The central bank boosted reserve requirements for lenders nine times since the start of last year and pushed the benchmark one-year lending rate to 6.06 percent to counter inflation. Consumer prices rose 4.9 percent in January and February, exceeding the government’s full-year target of 4 percent, after hitting a 28-month high of 5.1 percent in November. All 20 economists in a Bloomberg News survey this month forecast another rate increase by the end of the second quarter.
“The market can still do well with rate hikes,” Baring’s Do, whose company oversees about $13 billion, said in a phone interview. “It is the quantity of money such as bank lending rather than rates that is important. We had been neutral on China and now we are slightly overweight.”
Domestic banks offered 1.58 trillion yuan ($241 billion) of new loans in the first two months of this year, 25 percent less than the same period a year earlier, according to the central bank. The Shanghai Composite’s 14 percent slump in 2010 was the most among benchmark indexes among the world’s 10 biggest markets, on concern lending growth will spur asset bubbles as property prices posted record gains.
Citic, China’s biggest listed brokerage, said it’s “cautious” about stocks in the second quarter because oil prices are likely to stay high and growth may slow in Europe amid budget deficits, according to a March 28 report. Oil prices rose 17 percent in the quarter, boosted by unrest in Libya, which has the largest proven reserves in Africa.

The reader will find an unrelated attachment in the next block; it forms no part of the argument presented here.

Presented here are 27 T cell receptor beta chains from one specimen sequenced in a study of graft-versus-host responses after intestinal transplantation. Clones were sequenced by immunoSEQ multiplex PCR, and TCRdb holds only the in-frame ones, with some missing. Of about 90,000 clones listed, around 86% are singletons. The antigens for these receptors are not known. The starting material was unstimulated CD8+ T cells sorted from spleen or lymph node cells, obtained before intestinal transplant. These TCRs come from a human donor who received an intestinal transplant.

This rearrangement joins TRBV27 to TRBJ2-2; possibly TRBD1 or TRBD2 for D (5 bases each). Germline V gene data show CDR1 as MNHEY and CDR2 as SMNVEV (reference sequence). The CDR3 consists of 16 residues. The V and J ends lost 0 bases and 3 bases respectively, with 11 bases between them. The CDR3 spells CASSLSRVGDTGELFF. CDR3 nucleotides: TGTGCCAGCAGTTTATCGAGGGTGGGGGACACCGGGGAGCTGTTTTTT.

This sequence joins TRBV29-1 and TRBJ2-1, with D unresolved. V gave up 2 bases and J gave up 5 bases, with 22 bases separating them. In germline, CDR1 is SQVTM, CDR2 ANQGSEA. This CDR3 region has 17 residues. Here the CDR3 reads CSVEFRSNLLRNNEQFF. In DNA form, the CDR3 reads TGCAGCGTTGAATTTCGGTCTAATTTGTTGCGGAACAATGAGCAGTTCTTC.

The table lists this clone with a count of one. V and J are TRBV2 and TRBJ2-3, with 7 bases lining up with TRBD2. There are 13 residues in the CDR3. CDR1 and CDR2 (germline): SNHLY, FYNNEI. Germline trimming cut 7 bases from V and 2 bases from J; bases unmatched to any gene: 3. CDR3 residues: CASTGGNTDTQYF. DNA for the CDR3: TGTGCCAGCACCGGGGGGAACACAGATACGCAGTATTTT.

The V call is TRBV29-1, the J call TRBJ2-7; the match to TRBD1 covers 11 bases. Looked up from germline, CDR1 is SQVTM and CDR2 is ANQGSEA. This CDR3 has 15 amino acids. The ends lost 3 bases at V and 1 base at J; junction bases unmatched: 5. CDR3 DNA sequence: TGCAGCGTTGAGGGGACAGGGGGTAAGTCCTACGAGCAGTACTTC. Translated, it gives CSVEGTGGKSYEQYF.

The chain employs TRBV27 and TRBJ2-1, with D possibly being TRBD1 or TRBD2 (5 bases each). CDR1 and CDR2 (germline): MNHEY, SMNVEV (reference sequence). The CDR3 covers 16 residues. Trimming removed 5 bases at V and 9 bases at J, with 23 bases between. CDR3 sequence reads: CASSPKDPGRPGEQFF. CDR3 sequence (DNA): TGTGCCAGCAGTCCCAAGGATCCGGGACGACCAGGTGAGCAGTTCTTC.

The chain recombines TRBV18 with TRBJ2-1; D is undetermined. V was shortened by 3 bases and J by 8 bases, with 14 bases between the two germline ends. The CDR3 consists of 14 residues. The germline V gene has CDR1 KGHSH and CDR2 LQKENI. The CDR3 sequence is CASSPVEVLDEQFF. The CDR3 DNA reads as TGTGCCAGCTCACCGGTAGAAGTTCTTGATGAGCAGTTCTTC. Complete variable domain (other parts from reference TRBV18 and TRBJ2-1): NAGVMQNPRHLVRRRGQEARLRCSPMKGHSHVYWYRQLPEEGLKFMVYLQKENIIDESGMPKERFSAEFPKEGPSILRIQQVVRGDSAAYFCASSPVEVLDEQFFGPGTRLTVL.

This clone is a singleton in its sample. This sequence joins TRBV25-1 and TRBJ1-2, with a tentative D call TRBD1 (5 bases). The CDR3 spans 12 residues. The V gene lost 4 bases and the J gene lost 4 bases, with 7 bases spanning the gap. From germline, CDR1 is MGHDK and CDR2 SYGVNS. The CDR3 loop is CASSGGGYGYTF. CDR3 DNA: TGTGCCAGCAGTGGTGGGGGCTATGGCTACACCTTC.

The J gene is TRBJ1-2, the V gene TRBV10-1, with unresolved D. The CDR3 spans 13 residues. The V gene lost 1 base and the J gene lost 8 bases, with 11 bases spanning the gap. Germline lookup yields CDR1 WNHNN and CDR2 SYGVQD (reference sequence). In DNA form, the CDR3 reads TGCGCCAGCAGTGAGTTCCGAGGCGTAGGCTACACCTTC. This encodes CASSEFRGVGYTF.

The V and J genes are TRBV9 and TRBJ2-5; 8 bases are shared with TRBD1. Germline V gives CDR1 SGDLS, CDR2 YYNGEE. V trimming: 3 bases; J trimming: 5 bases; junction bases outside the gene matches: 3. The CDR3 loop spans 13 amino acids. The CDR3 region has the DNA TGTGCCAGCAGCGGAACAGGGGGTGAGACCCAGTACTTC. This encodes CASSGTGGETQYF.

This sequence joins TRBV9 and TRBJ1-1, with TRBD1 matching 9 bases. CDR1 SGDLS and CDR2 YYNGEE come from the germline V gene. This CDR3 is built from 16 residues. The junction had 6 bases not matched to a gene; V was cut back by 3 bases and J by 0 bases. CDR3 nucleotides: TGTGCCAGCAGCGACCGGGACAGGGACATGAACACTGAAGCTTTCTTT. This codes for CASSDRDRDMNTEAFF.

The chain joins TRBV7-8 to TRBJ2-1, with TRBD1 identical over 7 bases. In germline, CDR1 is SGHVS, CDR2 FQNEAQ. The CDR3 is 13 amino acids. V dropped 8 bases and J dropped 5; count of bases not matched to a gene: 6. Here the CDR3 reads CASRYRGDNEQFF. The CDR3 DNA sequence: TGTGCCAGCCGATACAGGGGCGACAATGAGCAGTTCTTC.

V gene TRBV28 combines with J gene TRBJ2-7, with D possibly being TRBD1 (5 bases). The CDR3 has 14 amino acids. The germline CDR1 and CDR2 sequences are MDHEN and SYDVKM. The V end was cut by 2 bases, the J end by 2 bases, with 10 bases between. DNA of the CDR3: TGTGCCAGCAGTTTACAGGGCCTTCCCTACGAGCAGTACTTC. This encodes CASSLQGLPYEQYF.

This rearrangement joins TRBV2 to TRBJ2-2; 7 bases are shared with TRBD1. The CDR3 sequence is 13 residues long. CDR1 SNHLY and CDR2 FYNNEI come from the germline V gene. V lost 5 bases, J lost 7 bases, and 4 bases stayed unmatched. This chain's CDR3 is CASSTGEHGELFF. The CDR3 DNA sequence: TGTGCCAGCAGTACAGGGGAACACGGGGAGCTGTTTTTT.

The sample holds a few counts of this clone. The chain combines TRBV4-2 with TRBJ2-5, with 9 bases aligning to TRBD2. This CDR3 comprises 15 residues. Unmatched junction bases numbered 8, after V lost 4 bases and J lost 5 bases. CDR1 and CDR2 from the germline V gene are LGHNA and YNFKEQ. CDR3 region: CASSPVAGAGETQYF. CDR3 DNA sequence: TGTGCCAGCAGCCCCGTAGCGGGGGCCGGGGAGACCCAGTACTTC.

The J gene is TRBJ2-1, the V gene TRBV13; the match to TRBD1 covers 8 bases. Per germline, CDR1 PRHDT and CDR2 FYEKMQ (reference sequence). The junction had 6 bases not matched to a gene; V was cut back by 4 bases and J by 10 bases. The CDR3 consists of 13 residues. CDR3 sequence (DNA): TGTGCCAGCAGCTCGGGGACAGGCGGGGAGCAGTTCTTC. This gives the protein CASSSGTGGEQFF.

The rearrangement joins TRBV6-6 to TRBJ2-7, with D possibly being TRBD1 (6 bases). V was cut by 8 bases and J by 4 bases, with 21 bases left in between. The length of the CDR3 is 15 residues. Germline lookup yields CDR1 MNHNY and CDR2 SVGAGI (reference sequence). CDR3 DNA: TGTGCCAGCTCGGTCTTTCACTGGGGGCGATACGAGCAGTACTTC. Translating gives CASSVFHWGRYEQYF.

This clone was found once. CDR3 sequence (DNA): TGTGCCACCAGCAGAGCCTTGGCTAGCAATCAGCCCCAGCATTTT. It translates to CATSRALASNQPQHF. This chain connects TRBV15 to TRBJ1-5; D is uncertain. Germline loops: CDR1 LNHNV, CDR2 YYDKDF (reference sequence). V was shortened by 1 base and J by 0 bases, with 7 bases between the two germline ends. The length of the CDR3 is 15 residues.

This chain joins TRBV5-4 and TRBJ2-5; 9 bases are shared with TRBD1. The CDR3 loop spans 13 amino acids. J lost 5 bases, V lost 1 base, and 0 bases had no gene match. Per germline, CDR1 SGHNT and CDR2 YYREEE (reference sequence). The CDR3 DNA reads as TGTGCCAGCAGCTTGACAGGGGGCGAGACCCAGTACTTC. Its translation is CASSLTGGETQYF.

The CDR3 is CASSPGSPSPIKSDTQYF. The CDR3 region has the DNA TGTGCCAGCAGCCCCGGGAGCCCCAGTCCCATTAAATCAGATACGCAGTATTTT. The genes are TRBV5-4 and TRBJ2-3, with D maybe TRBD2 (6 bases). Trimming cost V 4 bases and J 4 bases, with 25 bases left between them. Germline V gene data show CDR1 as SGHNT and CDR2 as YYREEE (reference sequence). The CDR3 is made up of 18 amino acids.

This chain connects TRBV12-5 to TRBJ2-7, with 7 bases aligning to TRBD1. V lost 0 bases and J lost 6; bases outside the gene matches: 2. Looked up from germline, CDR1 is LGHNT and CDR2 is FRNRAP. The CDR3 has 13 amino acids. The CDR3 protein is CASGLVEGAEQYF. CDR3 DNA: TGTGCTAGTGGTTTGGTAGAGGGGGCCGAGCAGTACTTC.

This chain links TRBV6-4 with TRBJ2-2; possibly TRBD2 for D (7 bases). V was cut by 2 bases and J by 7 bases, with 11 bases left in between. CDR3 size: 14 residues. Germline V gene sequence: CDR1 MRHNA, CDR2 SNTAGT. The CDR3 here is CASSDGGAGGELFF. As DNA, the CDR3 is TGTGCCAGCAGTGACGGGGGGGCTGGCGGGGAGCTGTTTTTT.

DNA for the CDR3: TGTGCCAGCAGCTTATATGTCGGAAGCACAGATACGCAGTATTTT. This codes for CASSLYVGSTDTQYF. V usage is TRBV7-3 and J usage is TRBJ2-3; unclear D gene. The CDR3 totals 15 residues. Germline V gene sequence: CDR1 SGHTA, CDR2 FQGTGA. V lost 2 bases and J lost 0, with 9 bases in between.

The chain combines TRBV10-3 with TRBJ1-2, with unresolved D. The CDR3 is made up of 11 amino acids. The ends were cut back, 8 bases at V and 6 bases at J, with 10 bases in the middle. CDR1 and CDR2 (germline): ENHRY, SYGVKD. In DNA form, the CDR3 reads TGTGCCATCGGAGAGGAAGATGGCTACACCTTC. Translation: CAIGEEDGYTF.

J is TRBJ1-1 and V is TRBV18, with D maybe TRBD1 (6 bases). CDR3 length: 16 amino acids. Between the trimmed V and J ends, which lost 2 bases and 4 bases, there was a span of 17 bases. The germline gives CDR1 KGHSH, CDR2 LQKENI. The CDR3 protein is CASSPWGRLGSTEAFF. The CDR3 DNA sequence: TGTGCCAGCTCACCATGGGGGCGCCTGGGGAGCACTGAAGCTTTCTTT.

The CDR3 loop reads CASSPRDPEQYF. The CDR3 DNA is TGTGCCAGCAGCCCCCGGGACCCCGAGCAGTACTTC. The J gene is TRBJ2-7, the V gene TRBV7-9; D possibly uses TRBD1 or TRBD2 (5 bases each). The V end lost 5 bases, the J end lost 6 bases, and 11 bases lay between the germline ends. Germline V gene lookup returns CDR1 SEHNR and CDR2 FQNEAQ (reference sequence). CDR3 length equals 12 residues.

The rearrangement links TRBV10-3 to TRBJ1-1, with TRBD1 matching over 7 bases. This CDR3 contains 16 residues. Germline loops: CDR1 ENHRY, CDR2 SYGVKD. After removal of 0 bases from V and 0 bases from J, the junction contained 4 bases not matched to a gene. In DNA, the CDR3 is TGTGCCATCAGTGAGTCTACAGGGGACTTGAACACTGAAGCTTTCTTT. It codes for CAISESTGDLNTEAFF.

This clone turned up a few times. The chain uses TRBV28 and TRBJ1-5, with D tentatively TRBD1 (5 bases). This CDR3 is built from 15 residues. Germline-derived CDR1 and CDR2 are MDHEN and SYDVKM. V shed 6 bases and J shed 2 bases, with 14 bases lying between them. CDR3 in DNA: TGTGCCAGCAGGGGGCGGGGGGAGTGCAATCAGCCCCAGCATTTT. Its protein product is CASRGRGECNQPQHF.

Union Life Asset Management Co.’s Larry Wan said he isn’t adding to his China stock holdings as the tightening measures may slow economic growth more than estimated.
“I am cautious about the stock market in the second quarter,” Wan, Beijing-based head of investment at Union Life, which manages the equivalent of $2.2 billion, said in a phone interview. “It looks like the market’s a bit overly optimistic and hasn’t fully priced in a slowdown in economic growth. The optimistic view may change after the release of first-quarter earnings results.”
Profit for major Chinese listed companies is expected to grow up to 27 percent in the first three months, Shenyin & Wanguo Securities Co. said in a March 28 report.
China-related stock funds had outflows of $80.6 million for the week ended March 23, compared with record redemptions of $455.4 million in February, according to Citigroup Inc., citing research firm EPFR Global. China’s exchange-traded funds took in $601 million in March, the heaviest inflows since December 2009, TrimTabs Investment Research said in a report this week.